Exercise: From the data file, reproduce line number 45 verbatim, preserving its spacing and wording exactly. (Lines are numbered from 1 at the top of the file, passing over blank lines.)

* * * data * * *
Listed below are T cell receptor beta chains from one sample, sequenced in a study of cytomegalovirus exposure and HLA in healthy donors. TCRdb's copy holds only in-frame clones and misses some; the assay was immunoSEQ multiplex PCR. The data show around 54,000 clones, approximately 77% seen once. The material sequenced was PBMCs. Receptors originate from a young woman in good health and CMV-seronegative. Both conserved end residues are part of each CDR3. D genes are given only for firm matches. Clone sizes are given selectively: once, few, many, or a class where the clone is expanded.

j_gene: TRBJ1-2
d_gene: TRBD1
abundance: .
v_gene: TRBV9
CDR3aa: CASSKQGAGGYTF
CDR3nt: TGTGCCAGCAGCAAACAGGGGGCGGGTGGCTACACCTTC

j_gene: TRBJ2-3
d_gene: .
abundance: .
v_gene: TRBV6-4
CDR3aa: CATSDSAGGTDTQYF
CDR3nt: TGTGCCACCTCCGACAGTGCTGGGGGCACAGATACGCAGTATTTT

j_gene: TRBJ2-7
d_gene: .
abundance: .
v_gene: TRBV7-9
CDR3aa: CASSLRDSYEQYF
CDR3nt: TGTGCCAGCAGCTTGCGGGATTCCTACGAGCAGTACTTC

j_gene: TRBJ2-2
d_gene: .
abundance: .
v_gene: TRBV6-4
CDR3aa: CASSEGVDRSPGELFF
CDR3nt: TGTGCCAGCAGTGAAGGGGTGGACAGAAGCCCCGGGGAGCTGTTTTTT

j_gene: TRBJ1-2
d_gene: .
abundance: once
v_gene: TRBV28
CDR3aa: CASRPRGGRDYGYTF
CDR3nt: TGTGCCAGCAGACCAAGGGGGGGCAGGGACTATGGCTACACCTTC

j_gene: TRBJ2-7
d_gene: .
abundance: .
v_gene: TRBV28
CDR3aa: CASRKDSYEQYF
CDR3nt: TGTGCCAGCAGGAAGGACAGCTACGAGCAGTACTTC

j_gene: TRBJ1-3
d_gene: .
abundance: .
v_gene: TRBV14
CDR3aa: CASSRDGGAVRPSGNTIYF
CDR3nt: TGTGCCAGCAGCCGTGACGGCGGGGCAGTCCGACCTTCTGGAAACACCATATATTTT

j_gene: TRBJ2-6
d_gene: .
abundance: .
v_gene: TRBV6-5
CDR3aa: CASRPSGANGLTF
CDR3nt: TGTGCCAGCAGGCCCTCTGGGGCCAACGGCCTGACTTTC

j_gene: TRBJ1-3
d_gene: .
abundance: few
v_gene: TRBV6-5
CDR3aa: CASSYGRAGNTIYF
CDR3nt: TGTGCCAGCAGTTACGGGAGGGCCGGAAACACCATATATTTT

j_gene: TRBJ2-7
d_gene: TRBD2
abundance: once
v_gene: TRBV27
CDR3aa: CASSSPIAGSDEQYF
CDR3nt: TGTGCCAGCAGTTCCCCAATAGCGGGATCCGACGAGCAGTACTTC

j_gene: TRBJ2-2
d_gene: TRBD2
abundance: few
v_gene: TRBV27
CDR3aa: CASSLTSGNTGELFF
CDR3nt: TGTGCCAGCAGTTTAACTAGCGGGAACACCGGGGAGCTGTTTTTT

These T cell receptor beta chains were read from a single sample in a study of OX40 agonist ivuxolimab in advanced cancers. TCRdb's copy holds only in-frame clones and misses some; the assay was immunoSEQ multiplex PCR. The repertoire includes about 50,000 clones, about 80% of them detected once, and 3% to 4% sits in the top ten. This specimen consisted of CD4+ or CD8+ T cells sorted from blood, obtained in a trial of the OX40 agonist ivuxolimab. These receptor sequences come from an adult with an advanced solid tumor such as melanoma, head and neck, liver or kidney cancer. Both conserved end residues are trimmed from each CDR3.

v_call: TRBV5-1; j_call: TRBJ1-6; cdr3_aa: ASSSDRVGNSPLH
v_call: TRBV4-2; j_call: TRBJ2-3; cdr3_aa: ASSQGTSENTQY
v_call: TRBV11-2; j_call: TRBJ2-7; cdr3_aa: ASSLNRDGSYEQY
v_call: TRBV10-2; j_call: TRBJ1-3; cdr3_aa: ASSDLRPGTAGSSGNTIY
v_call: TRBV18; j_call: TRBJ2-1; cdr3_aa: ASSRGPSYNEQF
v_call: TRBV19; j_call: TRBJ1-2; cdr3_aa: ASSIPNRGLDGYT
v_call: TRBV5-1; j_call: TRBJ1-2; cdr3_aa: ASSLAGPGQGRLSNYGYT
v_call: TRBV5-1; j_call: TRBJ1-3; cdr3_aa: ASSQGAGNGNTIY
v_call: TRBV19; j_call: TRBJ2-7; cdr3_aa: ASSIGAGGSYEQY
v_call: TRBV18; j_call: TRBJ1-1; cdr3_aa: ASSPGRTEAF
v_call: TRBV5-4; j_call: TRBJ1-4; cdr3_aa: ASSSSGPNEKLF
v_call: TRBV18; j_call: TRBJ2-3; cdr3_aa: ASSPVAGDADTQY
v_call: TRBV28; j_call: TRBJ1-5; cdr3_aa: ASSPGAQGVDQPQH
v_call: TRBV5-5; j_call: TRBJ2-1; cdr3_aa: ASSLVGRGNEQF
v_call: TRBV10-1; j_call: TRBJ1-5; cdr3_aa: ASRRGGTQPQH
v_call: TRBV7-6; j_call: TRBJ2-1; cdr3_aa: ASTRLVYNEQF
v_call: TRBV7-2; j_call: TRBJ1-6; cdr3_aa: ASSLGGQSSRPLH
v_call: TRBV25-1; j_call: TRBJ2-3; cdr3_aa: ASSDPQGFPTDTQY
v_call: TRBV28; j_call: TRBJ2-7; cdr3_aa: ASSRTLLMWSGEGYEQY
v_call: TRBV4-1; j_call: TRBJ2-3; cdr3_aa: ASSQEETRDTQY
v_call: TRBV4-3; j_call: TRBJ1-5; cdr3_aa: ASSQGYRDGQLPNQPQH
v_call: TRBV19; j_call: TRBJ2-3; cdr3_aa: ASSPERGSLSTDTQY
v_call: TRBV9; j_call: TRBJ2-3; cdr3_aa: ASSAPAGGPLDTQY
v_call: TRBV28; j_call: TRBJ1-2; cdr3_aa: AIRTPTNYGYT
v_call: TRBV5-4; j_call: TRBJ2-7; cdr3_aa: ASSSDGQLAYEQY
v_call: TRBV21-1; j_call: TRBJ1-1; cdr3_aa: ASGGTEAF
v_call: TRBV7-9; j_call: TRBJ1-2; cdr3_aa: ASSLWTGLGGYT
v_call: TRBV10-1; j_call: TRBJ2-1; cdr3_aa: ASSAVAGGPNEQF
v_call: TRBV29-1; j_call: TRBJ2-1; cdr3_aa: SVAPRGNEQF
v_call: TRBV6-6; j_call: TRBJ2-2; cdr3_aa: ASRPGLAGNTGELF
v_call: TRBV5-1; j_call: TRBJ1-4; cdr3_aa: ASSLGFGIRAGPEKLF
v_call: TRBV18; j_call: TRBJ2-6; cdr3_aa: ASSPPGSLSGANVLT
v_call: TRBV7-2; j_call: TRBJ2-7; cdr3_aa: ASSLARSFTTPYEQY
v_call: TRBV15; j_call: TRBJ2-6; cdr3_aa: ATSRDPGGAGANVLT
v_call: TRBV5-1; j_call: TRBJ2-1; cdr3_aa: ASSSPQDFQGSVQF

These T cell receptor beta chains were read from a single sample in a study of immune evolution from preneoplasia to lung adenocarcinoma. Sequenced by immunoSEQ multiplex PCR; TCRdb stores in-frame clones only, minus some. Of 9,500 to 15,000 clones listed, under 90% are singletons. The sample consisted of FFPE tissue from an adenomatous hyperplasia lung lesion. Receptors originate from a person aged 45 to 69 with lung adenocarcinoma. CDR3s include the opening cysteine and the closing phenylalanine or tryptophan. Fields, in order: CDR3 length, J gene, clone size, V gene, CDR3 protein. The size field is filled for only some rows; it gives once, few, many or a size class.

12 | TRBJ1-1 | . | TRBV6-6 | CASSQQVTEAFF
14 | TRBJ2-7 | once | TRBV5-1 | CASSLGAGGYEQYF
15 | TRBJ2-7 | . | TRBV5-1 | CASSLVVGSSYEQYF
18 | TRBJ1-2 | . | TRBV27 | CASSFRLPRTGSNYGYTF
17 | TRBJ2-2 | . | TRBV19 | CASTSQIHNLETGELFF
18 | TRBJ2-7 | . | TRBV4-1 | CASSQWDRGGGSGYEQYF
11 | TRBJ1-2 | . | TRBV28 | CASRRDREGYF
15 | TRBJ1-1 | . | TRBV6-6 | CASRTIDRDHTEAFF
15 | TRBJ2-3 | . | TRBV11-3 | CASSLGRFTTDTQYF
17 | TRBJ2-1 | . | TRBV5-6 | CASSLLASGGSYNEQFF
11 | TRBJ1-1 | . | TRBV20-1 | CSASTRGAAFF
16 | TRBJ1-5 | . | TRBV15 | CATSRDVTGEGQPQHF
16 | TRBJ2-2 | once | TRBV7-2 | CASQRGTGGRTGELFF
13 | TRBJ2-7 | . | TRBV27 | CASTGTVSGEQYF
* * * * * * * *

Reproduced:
d_gene: .